How to Cook
By Annie Gray, Andrew Hann
2020 • September Publishing
An all-ages cookbook that celebrates a return to simple, gadget and fad free cookery - from the team who brought you The Victorian Way YouTube series.
Mrs Crocombe is the breakout star of English Heritage's wildly popular YouTube series, The Victorian Way. Millions of fans around the globe devour her historical cookery videos, and their hunger for her content shows no sign of abating. In delightful contrast to the high-octane hijinks of many YouTube celebrities, The Victorian Way offers viewers a gentle glimpse into a simpler time - an age when tea was sipped from porcelain, not from plastic cups; when mince pies were meaty and nothing was wasted; when puddings were in their pomp and no kitchen was complete without a cupboard full of copper pots and pans. Avis Crocombe really did exist - she was head cook at Audley End House in Essex from about 1878 to 1884. Although only a little is known about her life, her handwritten cookery book was passed down through her family for generations and rediscovered by a distant relative in 2009. It's a remarkable read, and from the familiar (ginger beer, custard and Christmas cake) to the fantastical (roast swan, preserved lettuce and fried tongue sandwiches), her recipes give us a wonderful window into a world of flavour from 140 years ago. How to Cook: The Victorian Way with Mrs Crocombe is the definitive guide to the life, times and tastes of the world's favourite Victorian cook. It features authentic do-it-yourself recipes chosen and tested by Dr Annie Gray alongside insights into daily life at Audley End from Andrew Hann, beautiful food photography and a foreword by the 'face' of Mrs Crocombe, Kathy Hipperson. It showcases the best recipes from Mrs Crocombe's own book, alongside others of the time, brought together so that every reader can put on their own Victorian meal. It's a moreish smorgasbord of social history - an absolute must for fans, foodies and anyone with an appetite for the past.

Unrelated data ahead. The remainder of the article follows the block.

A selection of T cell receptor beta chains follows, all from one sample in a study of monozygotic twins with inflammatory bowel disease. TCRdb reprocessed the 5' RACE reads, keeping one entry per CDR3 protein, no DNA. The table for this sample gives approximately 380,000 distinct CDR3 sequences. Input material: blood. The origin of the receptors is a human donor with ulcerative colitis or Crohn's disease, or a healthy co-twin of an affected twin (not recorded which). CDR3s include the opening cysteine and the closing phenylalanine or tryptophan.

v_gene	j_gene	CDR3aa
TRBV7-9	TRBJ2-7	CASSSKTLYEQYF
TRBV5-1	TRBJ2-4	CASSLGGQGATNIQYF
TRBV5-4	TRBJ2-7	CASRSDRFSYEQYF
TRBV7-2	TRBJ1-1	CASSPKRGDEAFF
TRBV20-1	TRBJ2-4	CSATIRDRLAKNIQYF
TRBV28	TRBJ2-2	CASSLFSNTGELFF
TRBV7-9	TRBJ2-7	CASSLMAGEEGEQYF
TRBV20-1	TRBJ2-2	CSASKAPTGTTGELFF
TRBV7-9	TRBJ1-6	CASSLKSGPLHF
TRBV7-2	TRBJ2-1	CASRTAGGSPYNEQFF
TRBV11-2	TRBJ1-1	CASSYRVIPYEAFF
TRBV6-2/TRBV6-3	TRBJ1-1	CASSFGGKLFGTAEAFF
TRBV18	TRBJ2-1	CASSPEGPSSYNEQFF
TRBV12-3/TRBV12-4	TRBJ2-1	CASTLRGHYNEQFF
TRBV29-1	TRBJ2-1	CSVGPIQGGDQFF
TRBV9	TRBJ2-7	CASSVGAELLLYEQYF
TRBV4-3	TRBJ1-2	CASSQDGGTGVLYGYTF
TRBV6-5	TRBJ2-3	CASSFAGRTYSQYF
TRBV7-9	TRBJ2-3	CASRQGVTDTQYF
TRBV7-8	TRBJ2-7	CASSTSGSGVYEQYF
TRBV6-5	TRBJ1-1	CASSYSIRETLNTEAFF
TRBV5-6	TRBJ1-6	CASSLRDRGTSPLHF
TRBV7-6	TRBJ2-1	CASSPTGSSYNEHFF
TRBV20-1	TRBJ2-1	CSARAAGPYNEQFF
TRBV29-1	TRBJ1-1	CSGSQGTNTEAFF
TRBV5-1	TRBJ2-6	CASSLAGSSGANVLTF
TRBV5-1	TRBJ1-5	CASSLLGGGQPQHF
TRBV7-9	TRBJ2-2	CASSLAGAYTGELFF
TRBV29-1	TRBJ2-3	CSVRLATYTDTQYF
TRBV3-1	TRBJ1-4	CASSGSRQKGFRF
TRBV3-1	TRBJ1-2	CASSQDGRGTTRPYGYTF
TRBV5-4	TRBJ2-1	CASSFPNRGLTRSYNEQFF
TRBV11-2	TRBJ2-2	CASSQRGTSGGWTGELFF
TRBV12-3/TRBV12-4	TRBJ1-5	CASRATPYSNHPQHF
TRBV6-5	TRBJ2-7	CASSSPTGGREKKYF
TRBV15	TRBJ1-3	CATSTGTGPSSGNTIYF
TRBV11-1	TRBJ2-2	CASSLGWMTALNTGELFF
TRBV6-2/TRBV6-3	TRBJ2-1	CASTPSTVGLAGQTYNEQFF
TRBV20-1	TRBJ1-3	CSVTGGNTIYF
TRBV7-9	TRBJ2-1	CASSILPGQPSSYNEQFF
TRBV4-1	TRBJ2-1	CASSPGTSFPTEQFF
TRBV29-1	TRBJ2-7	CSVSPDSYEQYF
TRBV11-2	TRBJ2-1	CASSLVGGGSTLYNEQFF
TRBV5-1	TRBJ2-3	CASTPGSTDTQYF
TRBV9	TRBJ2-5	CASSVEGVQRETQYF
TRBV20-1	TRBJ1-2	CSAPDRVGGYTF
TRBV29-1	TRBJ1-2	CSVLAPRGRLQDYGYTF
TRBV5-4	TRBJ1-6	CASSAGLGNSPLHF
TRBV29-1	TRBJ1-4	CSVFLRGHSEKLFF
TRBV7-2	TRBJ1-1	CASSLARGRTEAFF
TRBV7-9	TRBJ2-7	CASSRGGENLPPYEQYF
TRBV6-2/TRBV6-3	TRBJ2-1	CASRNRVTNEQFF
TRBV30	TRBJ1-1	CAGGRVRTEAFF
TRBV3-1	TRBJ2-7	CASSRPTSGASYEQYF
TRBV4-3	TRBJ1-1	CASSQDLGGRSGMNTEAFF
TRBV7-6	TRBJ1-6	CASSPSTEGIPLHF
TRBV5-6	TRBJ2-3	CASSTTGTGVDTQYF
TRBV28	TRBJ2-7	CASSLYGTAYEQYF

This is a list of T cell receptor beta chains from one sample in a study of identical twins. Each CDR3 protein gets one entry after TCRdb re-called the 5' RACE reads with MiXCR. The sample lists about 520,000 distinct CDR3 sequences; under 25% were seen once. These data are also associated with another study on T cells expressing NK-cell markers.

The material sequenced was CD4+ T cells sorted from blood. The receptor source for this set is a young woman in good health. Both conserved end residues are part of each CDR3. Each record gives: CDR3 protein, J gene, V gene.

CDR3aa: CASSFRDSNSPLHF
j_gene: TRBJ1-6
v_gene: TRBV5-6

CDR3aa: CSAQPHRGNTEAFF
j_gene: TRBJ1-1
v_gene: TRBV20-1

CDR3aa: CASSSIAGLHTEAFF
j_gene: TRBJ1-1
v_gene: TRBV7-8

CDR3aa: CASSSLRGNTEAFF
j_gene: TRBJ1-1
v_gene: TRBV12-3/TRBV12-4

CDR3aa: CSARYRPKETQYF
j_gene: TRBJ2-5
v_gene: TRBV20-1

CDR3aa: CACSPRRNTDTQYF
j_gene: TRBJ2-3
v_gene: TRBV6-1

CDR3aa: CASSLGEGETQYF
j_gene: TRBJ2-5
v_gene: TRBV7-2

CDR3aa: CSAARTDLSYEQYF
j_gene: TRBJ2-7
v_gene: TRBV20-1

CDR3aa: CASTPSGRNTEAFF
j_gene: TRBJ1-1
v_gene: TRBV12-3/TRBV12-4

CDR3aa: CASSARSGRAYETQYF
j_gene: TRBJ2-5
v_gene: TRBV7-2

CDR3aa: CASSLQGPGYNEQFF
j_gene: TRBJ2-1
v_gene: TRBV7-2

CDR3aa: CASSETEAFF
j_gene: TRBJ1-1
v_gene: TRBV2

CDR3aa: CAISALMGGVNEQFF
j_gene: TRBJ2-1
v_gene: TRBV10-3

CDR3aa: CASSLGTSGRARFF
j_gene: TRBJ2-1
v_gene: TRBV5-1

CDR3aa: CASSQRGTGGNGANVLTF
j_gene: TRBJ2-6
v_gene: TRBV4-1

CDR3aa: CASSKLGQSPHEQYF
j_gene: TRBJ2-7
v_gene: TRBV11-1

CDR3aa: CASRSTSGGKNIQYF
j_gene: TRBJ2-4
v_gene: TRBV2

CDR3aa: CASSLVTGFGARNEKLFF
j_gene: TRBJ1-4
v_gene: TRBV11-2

Tags: Books, british, entertaining, food history